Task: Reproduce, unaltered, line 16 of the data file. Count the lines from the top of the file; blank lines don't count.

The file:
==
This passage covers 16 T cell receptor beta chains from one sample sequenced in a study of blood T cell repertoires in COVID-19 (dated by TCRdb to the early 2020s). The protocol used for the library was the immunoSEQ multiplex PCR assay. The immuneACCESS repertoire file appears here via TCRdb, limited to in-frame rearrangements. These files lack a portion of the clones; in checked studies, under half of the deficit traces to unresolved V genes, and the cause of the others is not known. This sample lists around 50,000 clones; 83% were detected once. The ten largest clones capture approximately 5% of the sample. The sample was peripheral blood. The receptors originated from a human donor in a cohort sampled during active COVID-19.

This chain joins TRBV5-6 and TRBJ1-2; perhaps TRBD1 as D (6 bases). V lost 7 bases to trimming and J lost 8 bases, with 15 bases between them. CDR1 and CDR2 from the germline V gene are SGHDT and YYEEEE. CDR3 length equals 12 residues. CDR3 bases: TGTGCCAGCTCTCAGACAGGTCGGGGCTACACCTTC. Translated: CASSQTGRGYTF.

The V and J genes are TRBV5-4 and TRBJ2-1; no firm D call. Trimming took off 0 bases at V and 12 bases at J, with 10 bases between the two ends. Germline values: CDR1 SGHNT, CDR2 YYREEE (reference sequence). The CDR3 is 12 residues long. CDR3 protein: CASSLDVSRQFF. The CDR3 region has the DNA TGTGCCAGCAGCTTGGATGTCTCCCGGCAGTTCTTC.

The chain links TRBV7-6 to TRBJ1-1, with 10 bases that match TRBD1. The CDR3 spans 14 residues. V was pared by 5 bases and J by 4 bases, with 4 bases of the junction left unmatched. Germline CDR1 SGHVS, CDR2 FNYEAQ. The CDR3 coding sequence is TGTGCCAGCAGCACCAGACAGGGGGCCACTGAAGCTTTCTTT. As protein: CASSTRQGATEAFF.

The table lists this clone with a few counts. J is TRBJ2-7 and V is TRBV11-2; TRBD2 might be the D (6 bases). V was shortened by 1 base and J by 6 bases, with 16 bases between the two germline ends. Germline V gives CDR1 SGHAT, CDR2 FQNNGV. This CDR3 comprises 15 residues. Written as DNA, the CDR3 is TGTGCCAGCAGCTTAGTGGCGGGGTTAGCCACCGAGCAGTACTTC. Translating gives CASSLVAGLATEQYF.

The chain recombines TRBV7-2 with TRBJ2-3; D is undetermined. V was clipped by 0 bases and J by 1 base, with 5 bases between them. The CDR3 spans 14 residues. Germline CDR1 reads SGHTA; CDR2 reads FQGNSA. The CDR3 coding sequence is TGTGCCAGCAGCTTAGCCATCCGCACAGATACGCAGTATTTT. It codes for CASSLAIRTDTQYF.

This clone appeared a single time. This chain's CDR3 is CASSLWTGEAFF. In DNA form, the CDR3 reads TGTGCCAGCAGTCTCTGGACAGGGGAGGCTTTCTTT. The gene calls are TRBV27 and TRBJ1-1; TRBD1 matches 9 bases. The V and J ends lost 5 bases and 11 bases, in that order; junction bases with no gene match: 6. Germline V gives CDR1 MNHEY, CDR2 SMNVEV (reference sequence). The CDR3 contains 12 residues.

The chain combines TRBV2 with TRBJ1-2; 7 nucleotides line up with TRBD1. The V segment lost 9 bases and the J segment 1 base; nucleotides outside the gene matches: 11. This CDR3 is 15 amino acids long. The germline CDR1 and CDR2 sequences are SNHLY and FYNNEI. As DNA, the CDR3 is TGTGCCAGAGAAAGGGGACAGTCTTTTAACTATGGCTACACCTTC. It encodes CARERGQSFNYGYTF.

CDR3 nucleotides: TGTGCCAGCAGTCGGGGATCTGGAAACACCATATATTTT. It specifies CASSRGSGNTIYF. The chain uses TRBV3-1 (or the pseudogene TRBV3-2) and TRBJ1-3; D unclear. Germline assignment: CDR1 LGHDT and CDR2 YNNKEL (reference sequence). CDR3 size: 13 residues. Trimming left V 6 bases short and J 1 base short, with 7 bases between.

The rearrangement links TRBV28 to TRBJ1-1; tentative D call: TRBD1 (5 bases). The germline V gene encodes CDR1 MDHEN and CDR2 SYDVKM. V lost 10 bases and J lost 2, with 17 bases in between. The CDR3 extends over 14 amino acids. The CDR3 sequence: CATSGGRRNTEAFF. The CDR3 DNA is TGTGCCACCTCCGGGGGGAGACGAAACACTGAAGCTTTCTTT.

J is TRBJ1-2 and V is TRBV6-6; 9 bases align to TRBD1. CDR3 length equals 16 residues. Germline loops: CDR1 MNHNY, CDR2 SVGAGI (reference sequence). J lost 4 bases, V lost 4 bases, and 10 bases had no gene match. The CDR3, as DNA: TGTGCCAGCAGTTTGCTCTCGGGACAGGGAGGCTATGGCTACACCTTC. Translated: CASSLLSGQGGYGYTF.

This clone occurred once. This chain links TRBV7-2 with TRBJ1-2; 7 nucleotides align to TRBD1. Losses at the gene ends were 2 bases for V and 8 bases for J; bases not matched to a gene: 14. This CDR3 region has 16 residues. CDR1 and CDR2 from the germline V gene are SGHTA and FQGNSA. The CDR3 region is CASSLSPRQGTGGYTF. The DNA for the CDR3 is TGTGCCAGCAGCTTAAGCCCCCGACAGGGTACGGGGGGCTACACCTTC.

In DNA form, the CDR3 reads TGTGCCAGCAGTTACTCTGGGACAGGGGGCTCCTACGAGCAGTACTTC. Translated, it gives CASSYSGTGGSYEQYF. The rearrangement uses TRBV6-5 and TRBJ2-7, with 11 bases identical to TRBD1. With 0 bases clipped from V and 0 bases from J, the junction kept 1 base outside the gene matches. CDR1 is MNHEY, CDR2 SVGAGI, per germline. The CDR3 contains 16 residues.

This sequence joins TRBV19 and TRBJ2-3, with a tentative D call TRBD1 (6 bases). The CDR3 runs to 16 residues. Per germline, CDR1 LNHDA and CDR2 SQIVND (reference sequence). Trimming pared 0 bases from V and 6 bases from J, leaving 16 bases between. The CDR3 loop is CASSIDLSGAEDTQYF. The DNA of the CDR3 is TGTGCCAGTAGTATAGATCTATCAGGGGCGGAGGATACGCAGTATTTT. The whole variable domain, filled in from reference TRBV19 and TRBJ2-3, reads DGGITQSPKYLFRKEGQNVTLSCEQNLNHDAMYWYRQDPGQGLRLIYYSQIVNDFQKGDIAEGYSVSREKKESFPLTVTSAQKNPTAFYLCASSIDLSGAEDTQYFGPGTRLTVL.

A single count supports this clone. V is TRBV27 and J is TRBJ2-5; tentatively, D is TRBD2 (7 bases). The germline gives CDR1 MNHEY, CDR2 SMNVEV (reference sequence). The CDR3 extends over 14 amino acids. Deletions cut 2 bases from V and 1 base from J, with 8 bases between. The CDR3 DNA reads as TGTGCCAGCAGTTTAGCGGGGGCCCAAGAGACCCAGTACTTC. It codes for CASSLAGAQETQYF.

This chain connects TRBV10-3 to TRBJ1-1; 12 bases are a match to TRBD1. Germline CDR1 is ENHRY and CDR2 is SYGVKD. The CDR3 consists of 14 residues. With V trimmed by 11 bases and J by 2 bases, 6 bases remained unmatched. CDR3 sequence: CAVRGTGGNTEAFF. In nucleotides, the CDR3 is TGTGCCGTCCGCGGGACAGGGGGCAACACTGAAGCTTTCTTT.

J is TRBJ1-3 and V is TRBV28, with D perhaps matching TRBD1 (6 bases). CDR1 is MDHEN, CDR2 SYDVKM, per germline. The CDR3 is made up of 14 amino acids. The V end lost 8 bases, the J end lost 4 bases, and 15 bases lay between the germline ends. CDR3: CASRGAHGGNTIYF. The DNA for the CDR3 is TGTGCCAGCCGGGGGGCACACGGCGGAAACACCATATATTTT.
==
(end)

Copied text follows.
This chain connects TRBV10-3 to TRBJ1-1; 12 bases are a match to TRBD1. Germline CDR1 is ENHRY and CDR2 is SYGVKD. The CDR3 consists of 14 residues. With V trimmed by 11 bases and J by 2 bases, 6 bases remained unmatched. CDR3 sequence: CAVRGTGGNTEAFF. In nucleotides, the CDR3 is TGTGCCGTCCGCGGGACAGGGGGCAACACTGAAGCTTTCTTT.